US president-elect Donald Trump has released what he says is a “very nice” letter from Russia’s president, Vladimir Putin, calling for a thaw in ties between the rival powers.
Trump’s transition team said late on Friday that the president-elect received the letter from Putin urging him to act “in a constructive and pragmatic manner” to “restore the framework of bilateral cooperation”.
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The letter, dated December 15, also noted that serious global and regional challenges “show that the relations between Russia and the US remain an important factor in ensuring stability and security in the modern world”.
Trump Transition releases what it says is a letter from Putin. Trump says he agrees & hopes "we do not have to travel an alternate path." pic.twitter.com/1kBvwg8zVQ
— Olivier Knox (@OKnox) December 23, 2016
In response, Trump agreed with Putin, adding that he hopes “we do not have to travel an alternate path”.
Putin spokesman Dmitry Peskov confirmed on Saturday that Putin sent the letter, “voicing hope for an improvement of bilateral ties”, according to the Interfax news agency.
The exchange comes on the heels of comments by Trump and Putin about the need to strengthen their countries’ nuclear arsenals.
Trump tweeted on Thursday that the US should “greatly strengthen and expand its nuclear capability”. He said the nation must do so until the rest of the world – as he put it – “comes to its senses” regarding nuclear weapons.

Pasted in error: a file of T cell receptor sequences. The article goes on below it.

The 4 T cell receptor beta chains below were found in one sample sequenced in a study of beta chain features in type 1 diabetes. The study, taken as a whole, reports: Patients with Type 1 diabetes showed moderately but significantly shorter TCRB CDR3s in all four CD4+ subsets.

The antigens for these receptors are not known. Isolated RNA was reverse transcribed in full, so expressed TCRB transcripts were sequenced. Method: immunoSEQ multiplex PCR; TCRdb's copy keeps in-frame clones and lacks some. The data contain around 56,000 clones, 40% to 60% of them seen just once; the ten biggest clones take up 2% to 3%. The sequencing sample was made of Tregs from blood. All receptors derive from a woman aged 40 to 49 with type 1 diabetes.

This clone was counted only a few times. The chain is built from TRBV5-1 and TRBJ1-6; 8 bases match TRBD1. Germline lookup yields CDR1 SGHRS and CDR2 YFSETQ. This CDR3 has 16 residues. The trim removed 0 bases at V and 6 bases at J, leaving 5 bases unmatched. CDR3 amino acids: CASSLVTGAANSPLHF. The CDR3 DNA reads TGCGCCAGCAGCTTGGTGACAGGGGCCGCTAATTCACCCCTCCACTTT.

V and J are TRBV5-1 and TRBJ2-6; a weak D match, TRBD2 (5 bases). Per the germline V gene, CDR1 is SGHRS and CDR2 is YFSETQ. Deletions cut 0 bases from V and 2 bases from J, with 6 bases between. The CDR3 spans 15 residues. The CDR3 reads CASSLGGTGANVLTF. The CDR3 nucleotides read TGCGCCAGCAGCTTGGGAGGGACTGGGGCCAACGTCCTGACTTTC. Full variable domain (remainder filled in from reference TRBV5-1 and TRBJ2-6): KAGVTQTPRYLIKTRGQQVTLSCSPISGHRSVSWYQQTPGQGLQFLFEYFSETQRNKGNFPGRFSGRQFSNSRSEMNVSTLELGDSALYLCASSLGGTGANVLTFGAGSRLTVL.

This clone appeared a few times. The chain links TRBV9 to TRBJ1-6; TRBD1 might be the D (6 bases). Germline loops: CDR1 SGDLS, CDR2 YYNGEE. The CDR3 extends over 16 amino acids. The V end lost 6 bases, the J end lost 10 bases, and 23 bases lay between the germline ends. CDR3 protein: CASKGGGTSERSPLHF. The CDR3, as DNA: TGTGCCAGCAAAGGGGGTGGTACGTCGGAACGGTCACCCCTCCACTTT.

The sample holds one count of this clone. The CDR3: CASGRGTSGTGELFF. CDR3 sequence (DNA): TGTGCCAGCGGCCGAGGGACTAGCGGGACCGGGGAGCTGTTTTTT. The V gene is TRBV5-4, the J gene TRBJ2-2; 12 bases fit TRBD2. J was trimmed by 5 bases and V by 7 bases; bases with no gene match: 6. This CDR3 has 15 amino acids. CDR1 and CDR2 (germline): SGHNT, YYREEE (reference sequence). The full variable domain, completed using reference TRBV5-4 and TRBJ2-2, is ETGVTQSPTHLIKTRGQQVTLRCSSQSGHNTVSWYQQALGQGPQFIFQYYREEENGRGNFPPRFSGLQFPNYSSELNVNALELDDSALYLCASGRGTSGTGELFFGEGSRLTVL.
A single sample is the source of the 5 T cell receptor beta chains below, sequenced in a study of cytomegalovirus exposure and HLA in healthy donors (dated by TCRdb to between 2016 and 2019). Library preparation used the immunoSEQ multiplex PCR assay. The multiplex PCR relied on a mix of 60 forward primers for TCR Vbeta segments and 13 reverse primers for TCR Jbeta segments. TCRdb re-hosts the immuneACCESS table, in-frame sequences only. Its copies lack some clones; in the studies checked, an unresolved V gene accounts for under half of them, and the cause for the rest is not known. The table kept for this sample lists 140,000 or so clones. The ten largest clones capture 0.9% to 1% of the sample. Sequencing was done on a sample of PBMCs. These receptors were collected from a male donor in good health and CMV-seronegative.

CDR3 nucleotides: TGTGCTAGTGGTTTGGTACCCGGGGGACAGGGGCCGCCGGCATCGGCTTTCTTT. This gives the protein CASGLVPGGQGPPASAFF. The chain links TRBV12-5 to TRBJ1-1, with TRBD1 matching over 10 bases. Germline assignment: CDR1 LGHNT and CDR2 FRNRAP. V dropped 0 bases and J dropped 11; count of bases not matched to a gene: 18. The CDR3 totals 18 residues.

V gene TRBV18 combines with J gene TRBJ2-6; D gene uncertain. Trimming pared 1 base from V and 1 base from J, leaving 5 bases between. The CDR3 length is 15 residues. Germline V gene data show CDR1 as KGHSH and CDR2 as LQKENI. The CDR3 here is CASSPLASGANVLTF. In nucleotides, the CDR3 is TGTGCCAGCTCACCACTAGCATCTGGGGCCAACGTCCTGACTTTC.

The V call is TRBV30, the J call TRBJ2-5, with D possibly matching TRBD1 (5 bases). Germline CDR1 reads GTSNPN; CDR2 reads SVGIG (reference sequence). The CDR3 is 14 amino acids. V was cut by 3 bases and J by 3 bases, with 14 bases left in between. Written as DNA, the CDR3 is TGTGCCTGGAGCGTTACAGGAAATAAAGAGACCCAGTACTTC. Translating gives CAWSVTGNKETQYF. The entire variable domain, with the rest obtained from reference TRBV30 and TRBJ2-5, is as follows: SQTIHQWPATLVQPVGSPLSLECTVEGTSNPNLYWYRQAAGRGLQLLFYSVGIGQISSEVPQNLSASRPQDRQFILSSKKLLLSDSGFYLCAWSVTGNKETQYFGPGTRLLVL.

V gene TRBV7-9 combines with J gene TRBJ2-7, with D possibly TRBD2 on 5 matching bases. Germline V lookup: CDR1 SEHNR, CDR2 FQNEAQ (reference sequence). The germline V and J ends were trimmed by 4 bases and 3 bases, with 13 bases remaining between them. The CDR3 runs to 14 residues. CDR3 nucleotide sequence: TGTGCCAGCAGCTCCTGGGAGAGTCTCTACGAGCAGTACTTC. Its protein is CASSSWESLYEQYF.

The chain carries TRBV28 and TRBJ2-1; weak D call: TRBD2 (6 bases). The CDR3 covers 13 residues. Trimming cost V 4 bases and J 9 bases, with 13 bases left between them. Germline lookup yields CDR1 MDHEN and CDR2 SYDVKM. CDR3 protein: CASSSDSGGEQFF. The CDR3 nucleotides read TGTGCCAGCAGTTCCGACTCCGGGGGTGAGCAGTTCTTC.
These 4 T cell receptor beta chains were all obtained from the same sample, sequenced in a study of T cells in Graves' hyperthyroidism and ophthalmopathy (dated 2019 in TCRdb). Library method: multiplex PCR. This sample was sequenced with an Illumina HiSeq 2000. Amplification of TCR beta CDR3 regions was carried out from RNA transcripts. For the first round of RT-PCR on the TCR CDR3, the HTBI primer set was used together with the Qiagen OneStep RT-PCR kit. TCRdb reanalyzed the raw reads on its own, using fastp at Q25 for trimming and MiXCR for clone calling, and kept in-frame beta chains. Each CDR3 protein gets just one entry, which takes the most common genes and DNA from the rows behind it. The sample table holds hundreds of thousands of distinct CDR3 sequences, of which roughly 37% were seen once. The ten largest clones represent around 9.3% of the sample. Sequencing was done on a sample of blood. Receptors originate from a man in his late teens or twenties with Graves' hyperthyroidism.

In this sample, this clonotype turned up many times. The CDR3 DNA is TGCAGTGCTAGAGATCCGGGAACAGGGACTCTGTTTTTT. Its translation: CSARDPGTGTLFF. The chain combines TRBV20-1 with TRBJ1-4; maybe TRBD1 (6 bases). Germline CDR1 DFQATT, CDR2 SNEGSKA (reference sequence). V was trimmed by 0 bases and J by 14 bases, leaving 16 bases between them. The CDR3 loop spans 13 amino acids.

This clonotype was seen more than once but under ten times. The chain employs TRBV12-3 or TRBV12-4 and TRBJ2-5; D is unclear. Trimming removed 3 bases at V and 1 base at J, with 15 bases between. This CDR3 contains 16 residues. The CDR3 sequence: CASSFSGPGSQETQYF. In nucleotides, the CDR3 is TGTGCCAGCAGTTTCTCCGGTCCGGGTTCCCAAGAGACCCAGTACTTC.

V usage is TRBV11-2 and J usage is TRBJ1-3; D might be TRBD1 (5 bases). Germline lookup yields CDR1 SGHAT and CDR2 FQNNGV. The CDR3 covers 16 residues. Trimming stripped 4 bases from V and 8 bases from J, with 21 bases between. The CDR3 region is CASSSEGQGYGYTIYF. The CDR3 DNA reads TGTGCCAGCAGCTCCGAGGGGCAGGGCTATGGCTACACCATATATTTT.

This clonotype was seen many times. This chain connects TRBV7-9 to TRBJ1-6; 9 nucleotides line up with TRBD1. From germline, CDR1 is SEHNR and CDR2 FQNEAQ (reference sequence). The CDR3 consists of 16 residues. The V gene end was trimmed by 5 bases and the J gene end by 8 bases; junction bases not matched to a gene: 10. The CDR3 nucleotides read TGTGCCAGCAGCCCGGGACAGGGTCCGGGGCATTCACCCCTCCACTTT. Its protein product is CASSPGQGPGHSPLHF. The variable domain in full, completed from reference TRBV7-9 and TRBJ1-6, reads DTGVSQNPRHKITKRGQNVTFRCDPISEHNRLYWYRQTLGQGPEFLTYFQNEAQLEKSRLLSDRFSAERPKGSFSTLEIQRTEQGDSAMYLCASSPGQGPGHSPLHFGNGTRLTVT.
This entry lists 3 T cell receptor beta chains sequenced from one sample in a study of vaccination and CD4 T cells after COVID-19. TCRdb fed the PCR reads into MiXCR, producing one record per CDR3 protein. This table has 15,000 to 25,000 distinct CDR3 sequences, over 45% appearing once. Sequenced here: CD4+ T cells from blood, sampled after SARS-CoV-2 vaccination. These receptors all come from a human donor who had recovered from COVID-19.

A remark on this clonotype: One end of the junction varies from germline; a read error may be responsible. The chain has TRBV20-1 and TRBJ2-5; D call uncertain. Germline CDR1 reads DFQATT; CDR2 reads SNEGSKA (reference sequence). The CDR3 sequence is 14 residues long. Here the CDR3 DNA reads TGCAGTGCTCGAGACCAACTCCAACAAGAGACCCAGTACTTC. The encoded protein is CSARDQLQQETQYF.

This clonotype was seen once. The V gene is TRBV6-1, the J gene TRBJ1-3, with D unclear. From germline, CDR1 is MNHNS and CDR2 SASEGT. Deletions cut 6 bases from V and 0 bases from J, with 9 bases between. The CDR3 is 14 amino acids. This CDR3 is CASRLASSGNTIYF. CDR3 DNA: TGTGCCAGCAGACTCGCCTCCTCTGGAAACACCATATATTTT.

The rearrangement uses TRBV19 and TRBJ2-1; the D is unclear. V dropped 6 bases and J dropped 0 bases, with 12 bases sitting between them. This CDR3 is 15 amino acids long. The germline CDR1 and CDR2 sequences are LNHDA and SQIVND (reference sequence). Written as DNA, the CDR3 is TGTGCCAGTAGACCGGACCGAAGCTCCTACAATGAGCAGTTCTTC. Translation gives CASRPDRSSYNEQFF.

Those comments echoed an earlier statement by Putin, who said that strengthening his country’s nuclear capabilities should be a chief military objective in the coming year.
Putin said he saw “nothing unusual” in Trump’s pledge to strengthen the US nuclear forces, and claimed that his country’s military is stronger than that of any potential aggressor, but acknowledged that the US military is bigger.
He also cast the modernisation of Russia’s nuclear arsenal as a necessary response to a US missile defence system.
The US currently has an estimated arsenal of about 7,000 nuclear warheads, second only to Russia, which has a few hundred more.
During the next decade, US ballistic missile submarines, bombers, and land-based missiles – the three legs of the nuclear triad – are expected to reach the end of their useful lives.
Maintaining and modernising the arsenal is expected to cost at about $1 trillion over 30 years.